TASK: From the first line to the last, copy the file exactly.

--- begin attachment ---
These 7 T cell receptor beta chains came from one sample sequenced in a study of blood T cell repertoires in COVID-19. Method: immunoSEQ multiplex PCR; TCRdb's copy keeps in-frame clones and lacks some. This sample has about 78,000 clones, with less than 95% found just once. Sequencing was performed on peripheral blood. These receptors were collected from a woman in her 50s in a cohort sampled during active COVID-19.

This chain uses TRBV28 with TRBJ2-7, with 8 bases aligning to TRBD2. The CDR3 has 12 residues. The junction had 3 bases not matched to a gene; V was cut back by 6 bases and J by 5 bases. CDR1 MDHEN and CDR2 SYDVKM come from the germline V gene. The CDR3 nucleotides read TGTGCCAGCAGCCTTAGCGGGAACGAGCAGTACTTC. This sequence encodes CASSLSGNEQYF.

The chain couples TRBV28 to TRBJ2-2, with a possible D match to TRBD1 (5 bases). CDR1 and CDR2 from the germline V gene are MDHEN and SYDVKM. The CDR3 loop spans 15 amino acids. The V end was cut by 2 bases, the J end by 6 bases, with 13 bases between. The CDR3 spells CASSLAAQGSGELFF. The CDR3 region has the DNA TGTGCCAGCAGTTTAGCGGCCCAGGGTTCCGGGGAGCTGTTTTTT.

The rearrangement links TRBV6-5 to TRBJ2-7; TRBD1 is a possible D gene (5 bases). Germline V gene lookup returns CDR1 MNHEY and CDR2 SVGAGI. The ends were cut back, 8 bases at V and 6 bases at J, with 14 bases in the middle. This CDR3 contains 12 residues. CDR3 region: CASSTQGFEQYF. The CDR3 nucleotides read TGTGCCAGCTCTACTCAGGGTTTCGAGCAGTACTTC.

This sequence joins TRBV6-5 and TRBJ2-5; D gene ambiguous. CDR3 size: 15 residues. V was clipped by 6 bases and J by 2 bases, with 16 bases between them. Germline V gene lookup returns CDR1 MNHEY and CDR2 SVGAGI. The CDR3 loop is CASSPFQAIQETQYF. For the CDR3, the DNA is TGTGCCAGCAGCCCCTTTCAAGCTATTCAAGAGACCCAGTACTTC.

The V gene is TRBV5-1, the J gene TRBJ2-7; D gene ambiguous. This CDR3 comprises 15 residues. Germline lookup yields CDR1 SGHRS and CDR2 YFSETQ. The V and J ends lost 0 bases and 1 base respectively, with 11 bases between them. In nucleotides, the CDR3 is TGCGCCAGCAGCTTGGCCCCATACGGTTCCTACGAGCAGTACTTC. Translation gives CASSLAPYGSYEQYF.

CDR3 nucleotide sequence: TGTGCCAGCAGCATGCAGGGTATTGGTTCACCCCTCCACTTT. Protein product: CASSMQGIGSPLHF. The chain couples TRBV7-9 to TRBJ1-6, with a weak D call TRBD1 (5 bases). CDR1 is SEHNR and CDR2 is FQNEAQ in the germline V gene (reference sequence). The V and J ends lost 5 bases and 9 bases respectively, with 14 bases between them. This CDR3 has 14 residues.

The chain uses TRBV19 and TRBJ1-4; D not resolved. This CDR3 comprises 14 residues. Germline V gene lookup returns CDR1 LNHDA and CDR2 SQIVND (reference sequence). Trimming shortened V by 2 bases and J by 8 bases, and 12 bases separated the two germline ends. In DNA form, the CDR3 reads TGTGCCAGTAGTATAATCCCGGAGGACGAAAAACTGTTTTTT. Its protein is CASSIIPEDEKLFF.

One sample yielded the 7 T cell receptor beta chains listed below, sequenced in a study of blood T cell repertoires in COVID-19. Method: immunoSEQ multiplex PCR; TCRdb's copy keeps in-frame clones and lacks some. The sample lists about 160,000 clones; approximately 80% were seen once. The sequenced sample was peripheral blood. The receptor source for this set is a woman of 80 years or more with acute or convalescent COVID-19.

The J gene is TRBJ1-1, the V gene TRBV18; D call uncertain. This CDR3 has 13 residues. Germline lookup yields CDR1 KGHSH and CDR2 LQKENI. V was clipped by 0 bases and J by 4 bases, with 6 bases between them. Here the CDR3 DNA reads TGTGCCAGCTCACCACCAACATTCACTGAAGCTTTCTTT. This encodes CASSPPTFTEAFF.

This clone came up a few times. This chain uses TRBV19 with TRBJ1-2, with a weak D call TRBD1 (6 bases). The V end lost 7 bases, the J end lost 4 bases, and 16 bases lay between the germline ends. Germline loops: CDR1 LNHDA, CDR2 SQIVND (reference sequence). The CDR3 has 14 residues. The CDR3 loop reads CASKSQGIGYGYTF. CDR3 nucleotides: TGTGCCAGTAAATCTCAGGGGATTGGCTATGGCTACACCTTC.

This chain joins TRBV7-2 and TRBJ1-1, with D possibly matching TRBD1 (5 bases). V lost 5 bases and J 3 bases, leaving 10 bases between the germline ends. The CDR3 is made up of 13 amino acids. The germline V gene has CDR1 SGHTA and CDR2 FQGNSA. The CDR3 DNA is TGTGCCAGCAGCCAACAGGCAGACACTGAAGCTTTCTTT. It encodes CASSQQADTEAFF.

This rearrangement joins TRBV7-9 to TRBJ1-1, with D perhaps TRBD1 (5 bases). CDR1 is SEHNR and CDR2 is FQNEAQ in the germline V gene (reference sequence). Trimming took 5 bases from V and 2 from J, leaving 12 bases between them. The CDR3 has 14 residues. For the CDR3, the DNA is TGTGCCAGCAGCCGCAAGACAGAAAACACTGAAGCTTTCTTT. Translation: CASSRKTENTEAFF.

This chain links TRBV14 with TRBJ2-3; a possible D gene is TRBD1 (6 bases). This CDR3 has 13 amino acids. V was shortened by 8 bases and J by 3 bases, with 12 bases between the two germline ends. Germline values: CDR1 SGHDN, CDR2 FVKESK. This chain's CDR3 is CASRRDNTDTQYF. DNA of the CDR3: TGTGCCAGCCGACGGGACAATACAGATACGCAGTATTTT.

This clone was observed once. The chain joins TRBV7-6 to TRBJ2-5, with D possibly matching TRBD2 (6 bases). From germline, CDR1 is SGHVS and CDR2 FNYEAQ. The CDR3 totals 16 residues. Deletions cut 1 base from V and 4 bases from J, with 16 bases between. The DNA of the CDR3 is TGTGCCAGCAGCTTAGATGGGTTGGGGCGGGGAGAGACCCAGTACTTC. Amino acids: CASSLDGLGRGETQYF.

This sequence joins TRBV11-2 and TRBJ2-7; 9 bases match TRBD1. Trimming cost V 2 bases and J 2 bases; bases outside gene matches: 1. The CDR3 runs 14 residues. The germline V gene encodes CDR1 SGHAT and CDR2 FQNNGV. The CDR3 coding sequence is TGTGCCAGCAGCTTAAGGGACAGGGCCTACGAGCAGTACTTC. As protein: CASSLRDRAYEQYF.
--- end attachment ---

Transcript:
These 7 T cell receptor beta chains came from one sample sequenced in a study of blood T cell repertoires in COVID-19. Method: immunoSEQ multiplex PCR; TCRdb's copy keeps in-frame clones and lacks some. This sample has about 78,000 clones, with less than 95% found just once. Sequencing was performed on peripheral blood. These receptors were collected from a woman in her 50s in a cohort sampled during active COVID-19.

This chain uses TRBV28 with TRBJ2-7, with 8 bases aligning to TRBD2. The CDR3 has 12 residues. The junction had 3 bases not matched to a gene; V was cut back by 6 bases and J by 5 bases. CDR1 MDHEN and CDR2 SYDVKM come from the germline V gene. The CDR3 nucleotides read TGTGCCAGCAGCCTTAGCGGGAACGAGCAGTACTTC. This sequence encodes CASSLSGNEQYF.

The chain couples TRBV28 to TRBJ2-2, with a possible D match to TRBD1 (5 bases). CDR1 and CDR2 from the germline V gene are MDHEN and SYDVKM. The CDR3 loop spans 15 amino acids. The V end was cut by 2 bases, the J end by 6 bases, with 13 bases between. The CDR3 spells CASSLAAQGSGELFF. The CDR3 region has the DNA TGTGCCAGCAGTTTAGCGGCCCAGGGTTCCGGGGAGCTGTTTTTT.

The rearrangement links TRBV6-5 to TRBJ2-7; TRBD1 is a possible D gene (5 bases). Germline V gene lookup returns CDR1 MNHEY and CDR2 SVGAGI. The ends were cut back, 8 bases at V and 6 bases at J, with 14 bases in the middle. This CDR3 contains 12 residues. CDR3 region: CASSTQGFEQYF. The CDR3 nucleotides read TGTGCCAGCTCTACTCAGGGTTTCGAGCAGTACTTC.

This sequence joins TRBV6-5 and TRBJ2-5; D gene ambiguous. CDR3 size: 15 residues. V was clipped by 6 bases and J by 2 bases, with 16 bases between them. Germline V gene lookup returns CDR1 MNHEY and CDR2 SVGAGI. The CDR3 loop is CASSPFQAIQETQYF. For the CDR3, the DNA is TGTGCCAGCAGCCCCTTTCAAGCTATTCAAGAGACCCAGTACTTC.

The V gene is TRBV5-1, the J gene TRBJ2-7; D gene ambiguous. This CDR3 comprises 15 residues. Germline lookup yields CDR1 SGHRS and CDR2 YFSETQ. The V and J ends lost 0 bases and 1 base respectively, with 11 bases between them. In nucleotides, the CDR3 is TGCGCCAGCAGCTTGGCCCCATACGGTTCCTACGAGCAGTACTTC. Translation gives CASSLAPYGSYEQYF.

CDR3 nucleotide sequence: TGTGCCAGCAGCATGCAGGGTATTGGTTCACCCCTCCACTTT. Protein product: CASSMQGIGSPLHF. The chain couples TRBV7-9 to TRBJ1-6, with a weak D call TRBD1 (5 bases). CDR1 is SEHNR and CDR2 is FQNEAQ in the germline V gene (reference sequence). The V and J ends lost 5 bases and 9 bases respectively, with 14 bases between them. This CDR3 has 14 residues.

The chain uses TRBV19 and TRBJ1-4; D not resolved. This CDR3 comprises 14 residues. Germline V gene lookup returns CDR1 LNHDA and CDR2 SQIVND (reference sequence). Trimming shortened V by 2 bases and J by 8 bases, and 12 bases separated the two germline ends. In DNA form, the CDR3 reads TGTGCCAGTAGTATAATCCCGGAGGACGAAAAACTGTTTTTT. Its protein is CASSIIPEDEKLFF.

One sample yielded the 7 T cell receptor beta chains listed below, sequenced in a study of blood T cell repertoires in COVID-19. Method: immunoSEQ multiplex PCR; TCRdb's copy keeps in-frame clones and lacks some. The sample lists about 160,000 clones; approximately 80% were seen once. The sequenced sample was peripheral blood. The receptor source for this set is a woman of 80 years or more with acute or convalescent COVID-19.

The J gene is TRBJ1-1, the V gene TRBV18; D call uncertain. This CDR3 has 13 residues. Germline lookup yields CDR1 KGHSH and CDR2 LQKENI. V was clipped by 0 bases and J by 4 bases, with 6 bases between them. Here the CDR3 DNA reads TGTGCCAGCTCACCACCAACATTCACTGAAGCTTTCTTT. This encodes CASSPPTFTEAFF.

This clone came up a few times. This chain uses TRBV19 with TRBJ1-2, with a weak D call TRBD1 (6 bases). The V end lost 7 bases, the J end lost 4 bases, and 16 bases lay between the germline ends. Germline loops: CDR1 LNHDA, CDR2 SQIVND (reference sequence). The CDR3 has 14 residues. The CDR3 loop reads CASKSQGIGYGYTF. CDR3 nucleotides: TGTGCCAGTAAATCTCAGGGGATTGGCTATGGCTACACCTTC.

This chain joins TRBV7-2 and TRBJ1-1, with D possibly matching TRBD1 (5 bases). V lost 5 bases and J 3 bases, leaving 10 bases between the germline ends. The CDR3 is made up of 13 amino acids. The germline V gene has CDR1 SGHTA and CDR2 FQGNSA. The CDR3 DNA is TGTGCCAGCAGCCAACAGGCAGACACTGAAGCTTTCTTT. It encodes CASSQQADTEAFF.

This rearrangement joins TRBV7-9 to TRBJ1-1, with D perhaps TRBD1 (5 bases). CDR1 is SEHNR and CDR2 is FQNEAQ in the germline V gene (reference sequence). Trimming took 5 bases from V and 2 from J, leaving 12 bases between them. The CDR3 has 14 residues. For the CDR3, the DNA is TGTGCCAGCAGCCGCAAGACAGAAAACACTGAAGCTTTCTTT. Translation: CASSRKTENTEAFF.

This chain links TRBV14 with TRBJ2-3; a possible D gene is TRBD1 (6 bases). This CDR3 has 13 amino acids. V was shortened by 8 bases and J by 3 bases, with 12 bases between the two germline ends. Germline values: CDR1 SGHDN, CDR2 FVKESK. This chain's CDR3 is CASRRDNTDTQYF. DNA of the CDR3: TGTGCCAGCCGACGGGACAATACAGATACGCAGTATTTT.

This clone was observed once. The chain joins TRBV7-6 to TRBJ2-5, with D possibly matching TRBD2 (6 bases). From germline, CDR1 is SGHVS and CDR2 FNYEAQ. The CDR3 totals 16 residues. Deletions cut 1 base from V and 4 bases from J, with 16 bases between. The DNA of the CDR3 is TGTGCCAGCAGCTTAGATGGGTTGGGGCGGGGAGAGACCCAGTACTTC. Amino acids: CASSLDGLGRGETQYF.

This sequence joins TRBV11-2 and TRBJ2-7; 9 bases match TRBD1. Trimming cost V 2 bases and J 2 bases; bases outside gene matches: 1. The CDR3 runs 14 residues. The germline V gene encodes CDR1 SGHAT and CDR2 FQNNGV. The CDR3 coding sequence is TGTGCCAGCAGCTTAAGGGACAGGGCCTACGAGCAGTACTTC. As protein: CASSLRDRAYEQYF.